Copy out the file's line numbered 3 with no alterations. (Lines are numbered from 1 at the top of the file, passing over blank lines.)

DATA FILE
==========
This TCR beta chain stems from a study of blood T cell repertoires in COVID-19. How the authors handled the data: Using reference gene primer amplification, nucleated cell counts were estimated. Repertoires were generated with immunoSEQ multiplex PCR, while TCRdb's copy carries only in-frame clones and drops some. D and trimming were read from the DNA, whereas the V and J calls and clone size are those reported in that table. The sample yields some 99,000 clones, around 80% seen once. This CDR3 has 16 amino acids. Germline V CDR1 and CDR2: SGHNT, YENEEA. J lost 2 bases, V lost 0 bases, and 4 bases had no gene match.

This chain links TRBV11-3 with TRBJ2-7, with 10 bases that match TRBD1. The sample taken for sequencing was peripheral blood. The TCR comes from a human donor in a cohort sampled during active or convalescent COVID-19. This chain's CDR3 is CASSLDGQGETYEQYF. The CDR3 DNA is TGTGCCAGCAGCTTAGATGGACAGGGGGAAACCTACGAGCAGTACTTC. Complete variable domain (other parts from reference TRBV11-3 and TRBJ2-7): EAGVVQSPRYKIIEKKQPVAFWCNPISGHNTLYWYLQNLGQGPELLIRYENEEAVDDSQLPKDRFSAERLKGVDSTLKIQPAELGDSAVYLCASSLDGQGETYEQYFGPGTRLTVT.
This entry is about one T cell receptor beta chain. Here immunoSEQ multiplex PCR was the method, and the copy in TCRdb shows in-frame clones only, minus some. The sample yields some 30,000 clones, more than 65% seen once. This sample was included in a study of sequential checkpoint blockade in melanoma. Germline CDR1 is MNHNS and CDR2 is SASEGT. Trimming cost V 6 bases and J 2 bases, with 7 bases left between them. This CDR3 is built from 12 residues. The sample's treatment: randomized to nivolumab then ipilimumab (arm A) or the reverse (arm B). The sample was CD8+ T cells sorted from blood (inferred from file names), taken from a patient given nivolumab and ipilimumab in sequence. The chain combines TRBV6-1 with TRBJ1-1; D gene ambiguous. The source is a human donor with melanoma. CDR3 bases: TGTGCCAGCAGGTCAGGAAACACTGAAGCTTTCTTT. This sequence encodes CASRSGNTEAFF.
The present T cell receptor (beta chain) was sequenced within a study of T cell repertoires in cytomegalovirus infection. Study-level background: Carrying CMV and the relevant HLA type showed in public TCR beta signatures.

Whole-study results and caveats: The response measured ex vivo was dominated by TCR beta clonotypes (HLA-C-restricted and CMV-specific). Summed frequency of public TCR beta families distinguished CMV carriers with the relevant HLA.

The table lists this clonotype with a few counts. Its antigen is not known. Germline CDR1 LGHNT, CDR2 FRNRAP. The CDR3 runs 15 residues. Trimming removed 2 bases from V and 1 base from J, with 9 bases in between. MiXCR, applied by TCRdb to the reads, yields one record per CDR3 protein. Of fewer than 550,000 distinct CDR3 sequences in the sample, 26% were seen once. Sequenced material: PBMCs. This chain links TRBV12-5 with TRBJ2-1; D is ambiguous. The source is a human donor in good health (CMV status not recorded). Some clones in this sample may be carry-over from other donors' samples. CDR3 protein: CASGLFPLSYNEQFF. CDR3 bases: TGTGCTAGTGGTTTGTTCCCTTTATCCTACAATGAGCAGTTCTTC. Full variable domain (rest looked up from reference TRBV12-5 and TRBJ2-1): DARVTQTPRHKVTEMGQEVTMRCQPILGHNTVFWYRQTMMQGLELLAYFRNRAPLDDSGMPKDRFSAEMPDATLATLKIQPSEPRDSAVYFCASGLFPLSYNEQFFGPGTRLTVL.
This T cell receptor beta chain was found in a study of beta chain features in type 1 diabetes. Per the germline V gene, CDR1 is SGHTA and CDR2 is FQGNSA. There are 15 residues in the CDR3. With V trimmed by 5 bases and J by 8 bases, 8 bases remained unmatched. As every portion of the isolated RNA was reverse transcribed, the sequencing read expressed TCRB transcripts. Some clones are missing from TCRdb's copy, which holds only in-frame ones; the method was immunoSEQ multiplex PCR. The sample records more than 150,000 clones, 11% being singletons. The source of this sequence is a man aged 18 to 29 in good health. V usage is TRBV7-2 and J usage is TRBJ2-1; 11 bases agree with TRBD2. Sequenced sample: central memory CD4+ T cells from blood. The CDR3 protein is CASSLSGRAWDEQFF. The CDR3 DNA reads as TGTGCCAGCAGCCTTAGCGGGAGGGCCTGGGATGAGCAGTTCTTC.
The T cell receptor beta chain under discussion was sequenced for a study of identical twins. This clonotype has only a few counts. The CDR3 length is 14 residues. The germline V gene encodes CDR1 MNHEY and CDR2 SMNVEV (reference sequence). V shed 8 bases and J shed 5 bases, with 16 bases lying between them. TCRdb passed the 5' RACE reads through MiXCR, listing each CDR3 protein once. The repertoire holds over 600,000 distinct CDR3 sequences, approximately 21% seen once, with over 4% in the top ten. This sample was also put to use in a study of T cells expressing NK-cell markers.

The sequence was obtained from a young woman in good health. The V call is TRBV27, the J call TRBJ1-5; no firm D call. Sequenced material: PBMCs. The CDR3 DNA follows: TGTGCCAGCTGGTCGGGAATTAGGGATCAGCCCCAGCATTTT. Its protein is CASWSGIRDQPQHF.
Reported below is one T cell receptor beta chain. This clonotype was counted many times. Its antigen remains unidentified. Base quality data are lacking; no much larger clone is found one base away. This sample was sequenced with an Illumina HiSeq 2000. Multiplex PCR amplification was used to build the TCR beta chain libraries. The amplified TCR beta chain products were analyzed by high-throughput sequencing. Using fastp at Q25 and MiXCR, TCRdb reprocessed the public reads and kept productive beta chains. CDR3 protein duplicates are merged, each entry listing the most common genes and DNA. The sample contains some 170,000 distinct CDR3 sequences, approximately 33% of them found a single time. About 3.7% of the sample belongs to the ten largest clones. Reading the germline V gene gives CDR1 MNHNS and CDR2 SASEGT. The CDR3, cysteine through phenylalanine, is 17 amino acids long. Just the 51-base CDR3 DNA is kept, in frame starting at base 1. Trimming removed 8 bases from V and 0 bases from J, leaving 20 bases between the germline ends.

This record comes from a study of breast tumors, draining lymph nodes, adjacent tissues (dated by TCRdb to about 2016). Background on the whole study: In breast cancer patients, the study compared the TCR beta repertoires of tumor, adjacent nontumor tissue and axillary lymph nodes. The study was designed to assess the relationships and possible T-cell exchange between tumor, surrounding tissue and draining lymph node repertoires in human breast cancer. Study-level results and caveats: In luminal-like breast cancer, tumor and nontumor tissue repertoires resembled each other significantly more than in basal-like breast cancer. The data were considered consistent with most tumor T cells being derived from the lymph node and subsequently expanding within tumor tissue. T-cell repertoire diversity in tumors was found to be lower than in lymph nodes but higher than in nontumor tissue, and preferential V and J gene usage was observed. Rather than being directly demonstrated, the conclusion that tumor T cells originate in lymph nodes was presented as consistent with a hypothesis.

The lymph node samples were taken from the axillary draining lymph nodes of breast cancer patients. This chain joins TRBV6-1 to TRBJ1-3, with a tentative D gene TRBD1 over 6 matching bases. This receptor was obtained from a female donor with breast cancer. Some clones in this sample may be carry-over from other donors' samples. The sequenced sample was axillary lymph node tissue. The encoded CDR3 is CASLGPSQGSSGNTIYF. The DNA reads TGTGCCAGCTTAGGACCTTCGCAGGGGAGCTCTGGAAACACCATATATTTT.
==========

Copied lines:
This entry is about one T cell receptor beta chain. Here immunoSEQ multiplex PCR was the method, and the copy in TCRdb shows in-frame clones only, minus some. The sample yields some 30,000 clones, more than 65% seen once. This sample was included in a study of sequential checkpoint blockade in melanoma. Germline CDR1 is MNHNS and CDR2 is SASEGT. Trimming cost V 6 bases and J 2 bases, with 7 bases left between them. This CDR3 is built from 12 residues. The sample's treatment: randomized to nivolumab then ipilimumab (arm A) or the reverse (arm B). The sample was CD8+ T cells sorted from blood (inferred from file names), taken from a patient given nivolumab and ipilimumab in sequence. The chain combines TRBV6-1 with TRBJ1-1; D gene ambiguous. The source is a human donor with melanoma. CDR3 bases: TGTGCCAGCAGGTCAGGAAACACTGAAGCTTTCTTT. This sequence encodes CASRSGNTEAFF.